French government announces new five-year plan to transform autism services

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The French Government has announced an ambitious five-year plan to redress the country’s much criticised provision for people with autism (ASD) and neuro-developmental disorders.

The €344 million plan — Autisme: changeons la donne! — is the country’s fourth to promise significant changes to bring autism services into line with those of other major economies. With €53 million credits carried over from the third plan the total budget going forward is almost €400 million.

Launching the plan at the Paris Museum, Prime Minister Edouard Philippe acknowledged that France was far too late in diagnosing children with autism with 45 per cent of diagnoses being made between the ages of six and 16. He promised swift action to improve early identification. He also promised to provide parents with an ‘early intervention package’ to relieve the financial burden prior to the child being issued with a MDPH (Maisons Départementales des Personnes Handicapées) card through which French citizens access disability allowances.

A national steering committee made up of a wide range of stakeholders drew up the latest plan. For the first time it included people with autism. It met seven times between September 2016 and March 2017 before launching a nine-month nation-wide consultation.

The final plan makes five key commitments:

  • To strengthen research and training.
  • To implement the early interventions prescribed by best practice recommendations.
  • To ensure effective schooling for children and young people.
  • To foster adult inclusion.
  • To support families.

France has previously been criticised by the United Nation for its failures in respect of the Convention on the Rights of the Child. A February 2016 communique criticised it, among other things, for the slow implementation of inclusive education and the ‘widespread violation’ of the rights of children with autism.

On inclusion, it urged France to adopt a human-rights based approach to disability without delay; to recognise the right of all children to inclusive education; and to ensure that inclusive education is given priority over the placement of children in specialised institutions and in segregated classes.

It also recommended that France organise the collection of data on children with disabilities and develop an efficient system for early identification to facilitate the design of appropriate strategies and programmes for them; that it adopt measures to facilitate and ensure access to appropriate support; and that it train all teachers and education professionals on providing inclusive education and individual support, creating inclusive and accessible environments and giving due attention to the specific situation of each child.

Finally, it said it should ensure sufficient resource allocation for all children, including children with disabilities, to be supported with the most appropriate plan for responding to their needs and circumstances; and undertake awareness-raising campaigns to combat the stigmatisation of and prejudice against children with disabilities.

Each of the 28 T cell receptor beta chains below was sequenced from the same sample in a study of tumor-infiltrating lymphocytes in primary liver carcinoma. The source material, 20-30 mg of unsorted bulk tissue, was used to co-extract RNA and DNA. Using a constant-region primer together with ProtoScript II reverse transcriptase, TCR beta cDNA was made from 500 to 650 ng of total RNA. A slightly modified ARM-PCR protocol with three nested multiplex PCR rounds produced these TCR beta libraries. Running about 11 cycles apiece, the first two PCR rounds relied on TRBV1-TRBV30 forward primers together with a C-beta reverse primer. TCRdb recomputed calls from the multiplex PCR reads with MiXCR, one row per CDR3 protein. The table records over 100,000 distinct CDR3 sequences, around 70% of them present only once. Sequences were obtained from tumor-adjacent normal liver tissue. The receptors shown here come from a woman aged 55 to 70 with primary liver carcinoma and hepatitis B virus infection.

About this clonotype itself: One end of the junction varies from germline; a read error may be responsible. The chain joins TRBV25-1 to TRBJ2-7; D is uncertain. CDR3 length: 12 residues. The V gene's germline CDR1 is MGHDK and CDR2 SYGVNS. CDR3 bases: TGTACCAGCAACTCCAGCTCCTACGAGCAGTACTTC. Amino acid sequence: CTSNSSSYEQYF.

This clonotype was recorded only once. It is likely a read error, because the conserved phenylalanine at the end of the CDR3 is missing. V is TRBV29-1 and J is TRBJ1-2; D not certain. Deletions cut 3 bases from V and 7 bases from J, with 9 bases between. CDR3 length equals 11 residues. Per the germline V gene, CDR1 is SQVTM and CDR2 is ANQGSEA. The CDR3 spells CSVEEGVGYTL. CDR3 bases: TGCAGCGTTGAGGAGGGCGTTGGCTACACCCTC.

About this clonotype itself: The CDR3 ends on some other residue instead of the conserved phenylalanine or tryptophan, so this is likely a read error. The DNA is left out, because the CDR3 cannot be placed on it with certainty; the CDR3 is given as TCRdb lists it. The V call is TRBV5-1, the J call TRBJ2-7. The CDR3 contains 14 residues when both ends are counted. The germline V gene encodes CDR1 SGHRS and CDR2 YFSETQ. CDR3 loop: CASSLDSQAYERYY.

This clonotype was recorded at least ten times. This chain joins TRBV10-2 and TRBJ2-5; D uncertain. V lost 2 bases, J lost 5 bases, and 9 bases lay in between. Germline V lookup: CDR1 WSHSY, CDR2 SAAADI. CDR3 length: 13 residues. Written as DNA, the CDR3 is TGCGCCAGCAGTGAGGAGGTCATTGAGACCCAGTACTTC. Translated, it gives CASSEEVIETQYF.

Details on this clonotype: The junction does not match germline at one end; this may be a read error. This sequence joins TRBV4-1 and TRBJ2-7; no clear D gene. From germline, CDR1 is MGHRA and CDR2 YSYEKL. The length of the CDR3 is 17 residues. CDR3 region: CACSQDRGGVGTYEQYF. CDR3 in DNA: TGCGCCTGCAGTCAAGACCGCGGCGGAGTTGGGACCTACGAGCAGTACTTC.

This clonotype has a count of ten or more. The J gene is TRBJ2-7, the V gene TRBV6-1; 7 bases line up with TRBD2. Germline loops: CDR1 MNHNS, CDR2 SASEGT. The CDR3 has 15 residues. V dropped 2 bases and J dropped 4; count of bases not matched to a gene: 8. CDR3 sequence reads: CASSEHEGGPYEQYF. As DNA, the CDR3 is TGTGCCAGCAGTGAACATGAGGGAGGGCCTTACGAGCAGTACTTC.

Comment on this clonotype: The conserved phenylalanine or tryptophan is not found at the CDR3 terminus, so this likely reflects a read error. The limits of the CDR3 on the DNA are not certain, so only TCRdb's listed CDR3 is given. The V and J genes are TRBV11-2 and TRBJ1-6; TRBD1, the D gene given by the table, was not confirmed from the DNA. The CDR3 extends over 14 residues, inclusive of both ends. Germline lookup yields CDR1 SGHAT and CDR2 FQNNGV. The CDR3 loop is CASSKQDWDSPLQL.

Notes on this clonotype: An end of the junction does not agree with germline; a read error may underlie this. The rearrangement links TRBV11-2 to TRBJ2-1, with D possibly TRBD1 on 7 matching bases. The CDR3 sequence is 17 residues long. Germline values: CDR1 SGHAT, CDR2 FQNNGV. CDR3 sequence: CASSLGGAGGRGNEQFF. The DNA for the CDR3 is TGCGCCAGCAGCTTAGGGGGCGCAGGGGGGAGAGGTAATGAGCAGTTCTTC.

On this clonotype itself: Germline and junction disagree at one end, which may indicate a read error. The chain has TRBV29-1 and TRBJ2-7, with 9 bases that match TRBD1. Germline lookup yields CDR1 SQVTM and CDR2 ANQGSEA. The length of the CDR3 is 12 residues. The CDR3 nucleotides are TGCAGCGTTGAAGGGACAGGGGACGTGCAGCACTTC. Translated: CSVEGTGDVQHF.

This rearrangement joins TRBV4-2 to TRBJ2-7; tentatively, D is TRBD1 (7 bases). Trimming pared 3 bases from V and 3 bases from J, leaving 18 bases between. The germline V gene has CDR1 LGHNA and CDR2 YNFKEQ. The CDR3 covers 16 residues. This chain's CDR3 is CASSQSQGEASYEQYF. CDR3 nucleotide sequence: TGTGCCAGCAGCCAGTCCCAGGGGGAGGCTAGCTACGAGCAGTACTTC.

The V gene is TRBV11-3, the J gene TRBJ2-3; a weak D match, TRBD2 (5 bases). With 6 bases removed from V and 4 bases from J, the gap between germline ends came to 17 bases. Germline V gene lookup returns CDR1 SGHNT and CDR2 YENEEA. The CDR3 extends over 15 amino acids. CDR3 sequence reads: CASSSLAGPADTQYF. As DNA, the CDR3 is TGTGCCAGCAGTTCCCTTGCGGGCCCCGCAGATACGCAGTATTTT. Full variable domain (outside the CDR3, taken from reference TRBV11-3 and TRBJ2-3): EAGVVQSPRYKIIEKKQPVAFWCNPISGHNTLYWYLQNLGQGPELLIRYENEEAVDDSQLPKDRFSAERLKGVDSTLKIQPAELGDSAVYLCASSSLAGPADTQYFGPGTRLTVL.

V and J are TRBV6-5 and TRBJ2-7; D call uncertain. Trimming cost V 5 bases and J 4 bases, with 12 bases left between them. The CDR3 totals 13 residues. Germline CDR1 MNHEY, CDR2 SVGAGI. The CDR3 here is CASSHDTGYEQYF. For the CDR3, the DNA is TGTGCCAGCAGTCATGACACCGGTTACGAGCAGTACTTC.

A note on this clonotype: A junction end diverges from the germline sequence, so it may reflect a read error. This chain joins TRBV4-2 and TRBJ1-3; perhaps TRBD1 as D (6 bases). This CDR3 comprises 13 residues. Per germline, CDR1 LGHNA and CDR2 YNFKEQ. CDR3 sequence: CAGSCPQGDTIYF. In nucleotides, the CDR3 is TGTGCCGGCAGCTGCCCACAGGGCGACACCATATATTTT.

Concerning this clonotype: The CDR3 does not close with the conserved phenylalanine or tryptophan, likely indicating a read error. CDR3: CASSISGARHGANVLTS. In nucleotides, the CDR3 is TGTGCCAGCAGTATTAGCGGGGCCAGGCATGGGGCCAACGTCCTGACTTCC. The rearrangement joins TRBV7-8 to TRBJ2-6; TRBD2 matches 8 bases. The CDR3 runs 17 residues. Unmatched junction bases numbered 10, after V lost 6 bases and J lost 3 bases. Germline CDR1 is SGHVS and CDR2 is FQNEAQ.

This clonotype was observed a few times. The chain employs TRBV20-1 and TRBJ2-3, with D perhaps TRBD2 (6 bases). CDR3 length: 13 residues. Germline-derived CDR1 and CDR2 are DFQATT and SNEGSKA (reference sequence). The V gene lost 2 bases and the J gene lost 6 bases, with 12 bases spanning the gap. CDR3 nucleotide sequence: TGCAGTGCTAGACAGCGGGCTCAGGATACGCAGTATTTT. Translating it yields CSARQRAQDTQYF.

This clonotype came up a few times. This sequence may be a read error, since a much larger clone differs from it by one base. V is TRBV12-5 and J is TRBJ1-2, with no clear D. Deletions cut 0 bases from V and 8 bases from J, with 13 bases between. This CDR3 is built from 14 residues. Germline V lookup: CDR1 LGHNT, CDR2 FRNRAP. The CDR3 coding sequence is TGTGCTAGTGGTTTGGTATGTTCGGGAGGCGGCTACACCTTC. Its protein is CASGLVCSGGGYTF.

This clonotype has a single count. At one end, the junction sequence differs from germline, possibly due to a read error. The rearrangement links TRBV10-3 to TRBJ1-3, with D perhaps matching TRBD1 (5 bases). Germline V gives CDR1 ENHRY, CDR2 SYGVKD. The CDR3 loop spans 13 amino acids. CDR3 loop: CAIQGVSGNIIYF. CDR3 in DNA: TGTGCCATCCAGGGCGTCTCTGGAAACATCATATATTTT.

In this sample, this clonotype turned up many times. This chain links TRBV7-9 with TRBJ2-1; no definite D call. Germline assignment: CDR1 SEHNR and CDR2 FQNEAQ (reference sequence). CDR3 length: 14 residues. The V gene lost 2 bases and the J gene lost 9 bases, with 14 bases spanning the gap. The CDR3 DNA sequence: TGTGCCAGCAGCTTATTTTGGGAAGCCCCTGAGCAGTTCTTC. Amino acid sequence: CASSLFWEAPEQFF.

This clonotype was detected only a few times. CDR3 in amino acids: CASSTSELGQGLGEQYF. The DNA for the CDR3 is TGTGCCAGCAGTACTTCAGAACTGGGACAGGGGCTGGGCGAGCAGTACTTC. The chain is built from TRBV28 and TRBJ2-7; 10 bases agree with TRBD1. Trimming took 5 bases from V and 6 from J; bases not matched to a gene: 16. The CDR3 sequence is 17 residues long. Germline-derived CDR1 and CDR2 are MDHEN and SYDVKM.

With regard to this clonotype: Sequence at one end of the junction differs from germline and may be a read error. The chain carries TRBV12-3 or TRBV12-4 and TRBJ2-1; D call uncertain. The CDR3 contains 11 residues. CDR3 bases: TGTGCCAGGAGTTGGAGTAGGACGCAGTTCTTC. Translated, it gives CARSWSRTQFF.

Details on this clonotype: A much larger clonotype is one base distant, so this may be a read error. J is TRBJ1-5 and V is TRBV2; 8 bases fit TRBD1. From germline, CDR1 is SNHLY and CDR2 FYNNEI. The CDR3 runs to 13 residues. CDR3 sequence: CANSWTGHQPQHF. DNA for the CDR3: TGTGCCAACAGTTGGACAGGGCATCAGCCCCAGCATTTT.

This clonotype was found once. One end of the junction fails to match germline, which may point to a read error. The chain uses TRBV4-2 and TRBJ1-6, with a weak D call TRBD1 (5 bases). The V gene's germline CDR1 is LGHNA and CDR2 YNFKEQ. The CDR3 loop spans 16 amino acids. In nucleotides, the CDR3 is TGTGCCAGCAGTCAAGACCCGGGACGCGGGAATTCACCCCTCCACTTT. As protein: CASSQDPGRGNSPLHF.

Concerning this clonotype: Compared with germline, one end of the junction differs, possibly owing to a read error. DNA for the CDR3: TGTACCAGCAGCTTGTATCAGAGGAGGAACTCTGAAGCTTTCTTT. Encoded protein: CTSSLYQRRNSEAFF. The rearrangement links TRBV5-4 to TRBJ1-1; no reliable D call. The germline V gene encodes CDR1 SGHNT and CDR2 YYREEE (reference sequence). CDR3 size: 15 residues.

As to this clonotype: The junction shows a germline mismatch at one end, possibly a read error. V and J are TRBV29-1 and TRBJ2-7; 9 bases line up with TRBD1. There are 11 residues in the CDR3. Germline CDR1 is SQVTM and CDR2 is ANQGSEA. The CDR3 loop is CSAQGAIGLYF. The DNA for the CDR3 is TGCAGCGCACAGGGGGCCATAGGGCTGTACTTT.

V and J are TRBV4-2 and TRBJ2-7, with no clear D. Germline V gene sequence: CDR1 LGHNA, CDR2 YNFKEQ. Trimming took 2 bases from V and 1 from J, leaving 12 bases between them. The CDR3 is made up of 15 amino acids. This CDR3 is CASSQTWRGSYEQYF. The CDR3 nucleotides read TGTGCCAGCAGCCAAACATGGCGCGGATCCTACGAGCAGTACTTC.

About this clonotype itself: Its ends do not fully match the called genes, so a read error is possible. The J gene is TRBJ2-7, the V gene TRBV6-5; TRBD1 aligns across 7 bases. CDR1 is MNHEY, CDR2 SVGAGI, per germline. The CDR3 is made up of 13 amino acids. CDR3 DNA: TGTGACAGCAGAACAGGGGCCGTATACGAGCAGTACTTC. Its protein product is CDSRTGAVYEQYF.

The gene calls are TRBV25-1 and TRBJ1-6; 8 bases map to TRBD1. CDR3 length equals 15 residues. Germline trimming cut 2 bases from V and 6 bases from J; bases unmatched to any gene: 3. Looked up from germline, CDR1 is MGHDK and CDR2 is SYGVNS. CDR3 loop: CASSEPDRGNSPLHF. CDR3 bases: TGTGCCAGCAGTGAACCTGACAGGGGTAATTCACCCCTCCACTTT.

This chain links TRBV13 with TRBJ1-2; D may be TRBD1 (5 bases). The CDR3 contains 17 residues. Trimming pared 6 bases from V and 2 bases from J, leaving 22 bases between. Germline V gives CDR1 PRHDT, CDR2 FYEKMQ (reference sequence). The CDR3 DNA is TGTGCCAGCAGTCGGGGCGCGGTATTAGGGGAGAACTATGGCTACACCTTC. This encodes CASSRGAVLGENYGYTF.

On autism it said France should take immediate measures to ensure that the rights of children with autism, especially their right to inclusive education, are respected; that the 2012 recommendations of the National Authority for Health are legally binding on professionals working with children with autism; and that only therapies and educational programmes that conform with the recommendations of the High Health Authority are authorised and reimbursed.

It added that children with autism should not subjected to forced institutionalisation or administrative placement and that parents should no longer be subjected to reprisals when refusing the institutionalisation of their children.

The new plan which seeks to address these criticisms was given a cool reception by Autism France, the country’s leading advocacy organisation. The association, which represents 9,000 families, criticised the plan’s lack of detail, described the £400 million budget as ‘derisory’ and singled out the ‘archaic beliefs’ of psychoanalysis in France for impeding progress. State auditors recently revealed that €7 billion a year is spent on autism but critics say much this bypasses education and is spent on medical provision.

The number of people with autism in France is estimated at 0.9 to 1.2 per cent. At a rate of 1 per cent, it’s estimated that approximately 7,500 babies are born each year with ASD.

On the basis of this same rate, the number of people with the condition is estimated at 700,000 people, comprising about 100,000 young people under 20 years of age and nearly 600,000 adults.

The population of people with ASD is part of a larger group of people with neuro-developmental disorders, which represent five per cent of the French population — about 35,000 births per year.

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Special World, from Inclusive Technology, is a free website linking 125,000 special education teachers, speech therapists and occupational therapists in 150 countries. Special World readers and contributors work with children who have additional needs or special educational needs including those with severe, profound and multiple learning difficulties and disabilities.

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